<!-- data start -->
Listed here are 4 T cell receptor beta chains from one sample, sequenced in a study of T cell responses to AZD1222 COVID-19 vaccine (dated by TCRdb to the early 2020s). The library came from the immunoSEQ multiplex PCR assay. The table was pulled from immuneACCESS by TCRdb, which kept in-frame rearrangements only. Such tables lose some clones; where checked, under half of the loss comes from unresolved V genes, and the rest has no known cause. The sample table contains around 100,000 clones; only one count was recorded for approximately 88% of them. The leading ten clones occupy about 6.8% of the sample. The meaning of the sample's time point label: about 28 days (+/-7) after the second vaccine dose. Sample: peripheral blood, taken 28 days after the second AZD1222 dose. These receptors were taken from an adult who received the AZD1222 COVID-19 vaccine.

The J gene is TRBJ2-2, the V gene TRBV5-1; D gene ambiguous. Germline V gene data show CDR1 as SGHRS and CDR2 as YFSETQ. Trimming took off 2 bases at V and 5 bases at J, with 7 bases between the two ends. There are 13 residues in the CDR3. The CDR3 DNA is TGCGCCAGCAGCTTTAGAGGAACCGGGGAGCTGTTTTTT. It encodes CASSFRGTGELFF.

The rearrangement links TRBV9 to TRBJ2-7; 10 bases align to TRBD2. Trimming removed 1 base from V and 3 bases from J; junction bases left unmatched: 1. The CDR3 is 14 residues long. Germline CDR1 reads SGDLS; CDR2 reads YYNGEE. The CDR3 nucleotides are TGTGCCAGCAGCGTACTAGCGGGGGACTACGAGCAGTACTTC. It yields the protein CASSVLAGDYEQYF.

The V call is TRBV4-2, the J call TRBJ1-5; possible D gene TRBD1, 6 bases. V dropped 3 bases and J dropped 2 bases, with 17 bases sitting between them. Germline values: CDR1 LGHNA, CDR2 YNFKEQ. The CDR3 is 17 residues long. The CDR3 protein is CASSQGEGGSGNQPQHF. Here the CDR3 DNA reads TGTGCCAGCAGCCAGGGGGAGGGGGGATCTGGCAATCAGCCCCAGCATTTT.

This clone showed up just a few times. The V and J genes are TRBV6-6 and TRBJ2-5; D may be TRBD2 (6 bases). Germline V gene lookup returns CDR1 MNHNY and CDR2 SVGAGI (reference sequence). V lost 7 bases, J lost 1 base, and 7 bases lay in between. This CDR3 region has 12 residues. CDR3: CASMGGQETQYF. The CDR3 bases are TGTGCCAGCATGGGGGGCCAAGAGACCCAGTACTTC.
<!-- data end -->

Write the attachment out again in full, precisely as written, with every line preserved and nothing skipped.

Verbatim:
Listed here are 4 T cell receptor beta chains from one sample, sequenced in a study of T cell responses to AZD1222 COVID-19 vaccine (dated by TCRdb to the early 2020s). The library came from the immunoSEQ multiplex PCR assay. The table was pulled from immuneACCESS by TCRdb, which kept in-frame rearrangements only. Such tables lose some clones; where checked, under half of the loss comes from unresolved V genes, and the rest has no known cause. The sample table contains around 100,000 clones; only one count was recorded for approximately 88% of them. The leading ten clones occupy about 6.8% of the sample. The meaning of the sample's time point label: about 28 days (+/-7) after the second vaccine dose. Sample: peripheral blood, taken 28 days after the second AZD1222 dose. These receptors were taken from an adult who received the AZD1222 COVID-19 vaccine.

The J gene is TRBJ2-2, the V gene TRBV5-1; D gene ambiguous. Germline V gene data show CDR1 as SGHRS and CDR2 as YFSETQ. Trimming took off 2 bases at V and 5 bases at J, with 7 bases between the two ends. There are 13 residues in the CDR3. The CDR3 DNA is TGCGCCAGCAGCTTTAGAGGAACCGGGGAGCTGTTTTTT. It encodes CASSFRGTGELFF.

The rearrangement links TRBV9 to TRBJ2-7; 10 bases align to TRBD2. Trimming removed 1 base from V and 3 bases from J; junction bases left unmatched: 1. The CDR3 is 14 residues long. Germline CDR1 reads SGDLS; CDR2 reads YYNGEE. The CDR3 nucleotides are TGTGCCAGCAGCGTACTAGCGGGGGACTACGAGCAGTACTTC. It yields the protein CASSVLAGDYEQYF.

The V call is TRBV4-2, the J call TRBJ1-5; possible D gene TRBD1, 6 bases. V dropped 3 bases and J dropped 2 bases, with 17 bases sitting between them. Germline values: CDR1 LGHNA, CDR2 YNFKEQ. The CDR3 is 17 residues long. The CDR3 protein is CASSQGEGGSGNQPQHF. Here the CDR3 DNA reads TGTGCCAGCAGCCAGGGGGAGGGGGGATCTGGCAATCAGCCCCAGCATTTT.

This clone showed up just a few times. The V and J genes are TRBV6-6 and TRBJ2-5; D may be TRBD2 (6 bases). Germline V gene lookup returns CDR1 MNHNY and CDR2 SVGAGI (reference sequence). V lost 7 bases, J lost 1 base, and 7 bases lay in between. This CDR3 region has 12 residues. CDR3: CASMGGQETQYF. The CDR3 bases are TGTGCCAGCATGGGGGGCCAAGAGACCCAGTACTTC.